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Ancient history: Byron Moreno and Trap's record at major tournaments

Ask Trap about the Ecuadorian and he could rattle on for hours in any language, but does that paper over the cracks a little?

Trap brings his boots to training in '94. just to keep Baggio on his toes.
Trap brings his boots to training in '94. just to keep Baggio on his toes.
Image: ©INPHO/Getty Images

AS YOU ALREADY know, coaching Ireland to European Championship glory is not Giovanni Trapattoni’s first job in football.

In fact, he’s been round the block once or twice.

His first taste of the dolce vita that surrounds international coaching came in 1994 when he was part of Italy’s coaching staff at USA ’94.

You may be familiar with that squad already. They lost their first game, and ended up finishing third in the group. Still, the Azzuri marched on and Roberto Baggio caught fire.

He was football’s golden child, with the world at his feet he bagged a brace in the first half hour against Bulgaria  But four days later, in the hot Pasadena sun, he stepped up to try and level the penalty shoot-out and instead blazed the ball over the bar to hand Brazil their fourth trophy.

In 2000, France were the doyens of the game. Like Spain today, everyone wanted to know and follow their secrets, their methodology. Under Dino Zoff, Italy pushed them to the pin of their collar. They were playing the 94th minute before Silvain Wiltord managed to equalise. David Trezegeut settled matters with a golden goal.

Zoff resigned after criticism from Silvio Burlesconi. Our Trap took up the reigns. It did not go well.

Tony Marshall/EMPICS Sport

2002 was something of a low ebb for Italian football, World Cup glory was four years away and Italy squeaked into the knock-out stages thanks to a win over Ecuador and a late strike from Alessandro DelPiero which rescued a point against Mexico.

It could have been the sign of growing momentum, but there was a bump in the road. It turned out that Ecuador had not been dispatched by two Christian Vieri goals after all. Byron Moreno was in the house.

Even Sepp Blatter admitted Italy woz robbed, calling the standard of Moreno’s refereeing inadequate” but denied any conspiracy designed to aid co-hosts South Korea.

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Trapattoni was deeply embarrassed at the exit, but always held the injustice close to his heart – and on the tip of his tongue. It was a full eight years before he would find vindication. Moreno was caught with bags of heroine strapped to his body at New York’s JFK airport.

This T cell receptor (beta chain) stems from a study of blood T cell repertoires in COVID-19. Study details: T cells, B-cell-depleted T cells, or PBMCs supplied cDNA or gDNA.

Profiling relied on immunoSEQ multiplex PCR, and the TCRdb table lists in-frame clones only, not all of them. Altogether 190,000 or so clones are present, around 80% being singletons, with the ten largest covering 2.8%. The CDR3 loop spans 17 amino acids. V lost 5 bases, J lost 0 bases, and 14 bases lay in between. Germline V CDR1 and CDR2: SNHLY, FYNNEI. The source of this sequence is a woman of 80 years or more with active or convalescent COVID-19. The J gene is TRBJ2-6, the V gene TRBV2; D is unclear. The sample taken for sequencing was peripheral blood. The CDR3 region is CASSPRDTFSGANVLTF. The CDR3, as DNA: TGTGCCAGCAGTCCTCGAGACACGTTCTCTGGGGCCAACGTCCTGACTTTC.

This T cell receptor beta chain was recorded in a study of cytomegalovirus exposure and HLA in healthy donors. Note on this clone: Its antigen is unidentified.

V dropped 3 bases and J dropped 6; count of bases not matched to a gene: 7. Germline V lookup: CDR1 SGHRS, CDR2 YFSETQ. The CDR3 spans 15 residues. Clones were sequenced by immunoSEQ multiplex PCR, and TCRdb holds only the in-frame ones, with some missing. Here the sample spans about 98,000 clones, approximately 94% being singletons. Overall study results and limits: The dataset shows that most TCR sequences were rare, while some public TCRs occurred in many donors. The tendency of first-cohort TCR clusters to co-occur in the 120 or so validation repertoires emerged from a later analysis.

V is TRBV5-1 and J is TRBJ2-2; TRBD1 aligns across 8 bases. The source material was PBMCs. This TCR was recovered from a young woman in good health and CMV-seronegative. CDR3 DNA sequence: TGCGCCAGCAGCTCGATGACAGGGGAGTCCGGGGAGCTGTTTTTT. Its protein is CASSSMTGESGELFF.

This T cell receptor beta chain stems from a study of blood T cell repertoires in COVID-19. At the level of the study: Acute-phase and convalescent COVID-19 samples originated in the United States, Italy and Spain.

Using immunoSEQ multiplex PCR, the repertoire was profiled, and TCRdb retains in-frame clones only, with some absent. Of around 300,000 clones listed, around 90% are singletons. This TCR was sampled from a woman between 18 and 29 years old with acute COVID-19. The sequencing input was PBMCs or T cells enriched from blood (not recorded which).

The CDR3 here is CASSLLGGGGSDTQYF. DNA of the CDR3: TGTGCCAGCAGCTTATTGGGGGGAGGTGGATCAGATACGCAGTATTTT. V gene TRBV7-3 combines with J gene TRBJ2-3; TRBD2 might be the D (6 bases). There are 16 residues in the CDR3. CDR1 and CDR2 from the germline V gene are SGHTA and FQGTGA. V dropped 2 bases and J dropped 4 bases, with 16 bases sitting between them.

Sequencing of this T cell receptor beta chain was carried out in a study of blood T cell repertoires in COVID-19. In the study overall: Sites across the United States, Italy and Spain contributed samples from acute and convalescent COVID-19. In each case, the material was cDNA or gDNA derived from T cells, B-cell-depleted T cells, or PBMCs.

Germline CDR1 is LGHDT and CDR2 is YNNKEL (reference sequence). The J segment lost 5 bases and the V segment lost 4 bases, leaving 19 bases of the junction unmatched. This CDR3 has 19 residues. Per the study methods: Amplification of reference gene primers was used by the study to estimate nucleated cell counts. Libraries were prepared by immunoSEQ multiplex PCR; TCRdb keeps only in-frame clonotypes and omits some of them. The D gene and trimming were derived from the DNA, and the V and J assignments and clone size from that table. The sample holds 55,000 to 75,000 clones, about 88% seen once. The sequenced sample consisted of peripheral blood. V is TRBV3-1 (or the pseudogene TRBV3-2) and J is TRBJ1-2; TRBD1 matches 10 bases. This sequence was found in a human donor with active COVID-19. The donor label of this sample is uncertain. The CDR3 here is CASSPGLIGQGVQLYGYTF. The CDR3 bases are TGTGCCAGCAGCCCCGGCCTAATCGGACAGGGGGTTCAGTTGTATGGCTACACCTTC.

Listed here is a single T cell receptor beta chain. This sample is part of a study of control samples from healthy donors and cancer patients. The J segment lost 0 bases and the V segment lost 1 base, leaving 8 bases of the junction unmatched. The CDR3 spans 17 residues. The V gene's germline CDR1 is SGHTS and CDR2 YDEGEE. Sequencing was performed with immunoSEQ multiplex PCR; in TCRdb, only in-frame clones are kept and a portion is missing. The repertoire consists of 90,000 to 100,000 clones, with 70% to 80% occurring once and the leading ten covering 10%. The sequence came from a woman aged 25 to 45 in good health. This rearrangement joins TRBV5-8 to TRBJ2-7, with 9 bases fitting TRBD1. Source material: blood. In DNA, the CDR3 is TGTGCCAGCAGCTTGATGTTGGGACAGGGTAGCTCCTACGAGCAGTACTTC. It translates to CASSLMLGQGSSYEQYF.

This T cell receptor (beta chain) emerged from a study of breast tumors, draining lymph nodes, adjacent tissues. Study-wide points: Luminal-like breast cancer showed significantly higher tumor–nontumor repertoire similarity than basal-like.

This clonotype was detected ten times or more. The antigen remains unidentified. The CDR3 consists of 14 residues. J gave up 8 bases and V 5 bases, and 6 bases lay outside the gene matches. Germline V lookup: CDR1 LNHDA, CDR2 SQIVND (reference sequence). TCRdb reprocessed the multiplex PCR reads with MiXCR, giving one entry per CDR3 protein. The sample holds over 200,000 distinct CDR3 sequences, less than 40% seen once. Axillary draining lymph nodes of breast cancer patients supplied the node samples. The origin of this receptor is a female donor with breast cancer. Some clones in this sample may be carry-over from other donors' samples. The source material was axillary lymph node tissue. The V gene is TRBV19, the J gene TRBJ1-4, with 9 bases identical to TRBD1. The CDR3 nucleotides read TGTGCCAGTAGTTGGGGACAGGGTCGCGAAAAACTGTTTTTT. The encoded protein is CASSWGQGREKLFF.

In the wake of the arrest and conviction, Trap said: “It confirms more or less everything I thought about him at the time.

“I remember that game very well. The Francesco Totti red card and the annulment of a clear goal from Damiano Tommasi. We deserved to go through.”

In a seperate interview he told ESPN of his hope that his tenure would be less harshly criticised:

“I saw even before going out onto the pitch against South Korea that it wasn’t going to go well with the referee. Now maybe Trapattoni’s reign on Italy’s bench will be read under a different light.”

“The facts now are so serious that they speak for themselves,” he added.

But before news of Luciano Moggi’s great Calciopoli filtered through, the Azzuri were had been very quick to cast aspersions and tar others with the brush being thrown around their own house.

In 2004, Trapattoni was still in charge when Gianluigi Buffon alleged foul play. Sweden and Denmark drew 2-2 in the final group game at Portugal’s European Championships; a scoreline with unusually short odds of 7/2. A result which took both Scandinavian sides through and sent Italy home.

Overall

In truth though, Italy had not been good enough to go through. They failed to beat either Scandinavians and only an injury time strike from Antonio Cassano pulled them clear of Bulgaria. Briefly, they believed they had pulled it out of the fire – just as they had done in ’94 and ’02 – news soon filtered through to turn tears of joy into anger.

Overall then, Trapattoni’s record at major tournaments is less than impressive. He will claim mitigating circumstances, but a grand total of seven games, eight goals and just two wins have counted against him.

However, luck and shoddy refereeing, we are told, has a way of leveling things out over time. If Giovanni Trapattoni is to get his payback, the time must be now.

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Here we go: Trap aims to give Ireland ‘what it has asked for’

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About the author:

Sean Farrell

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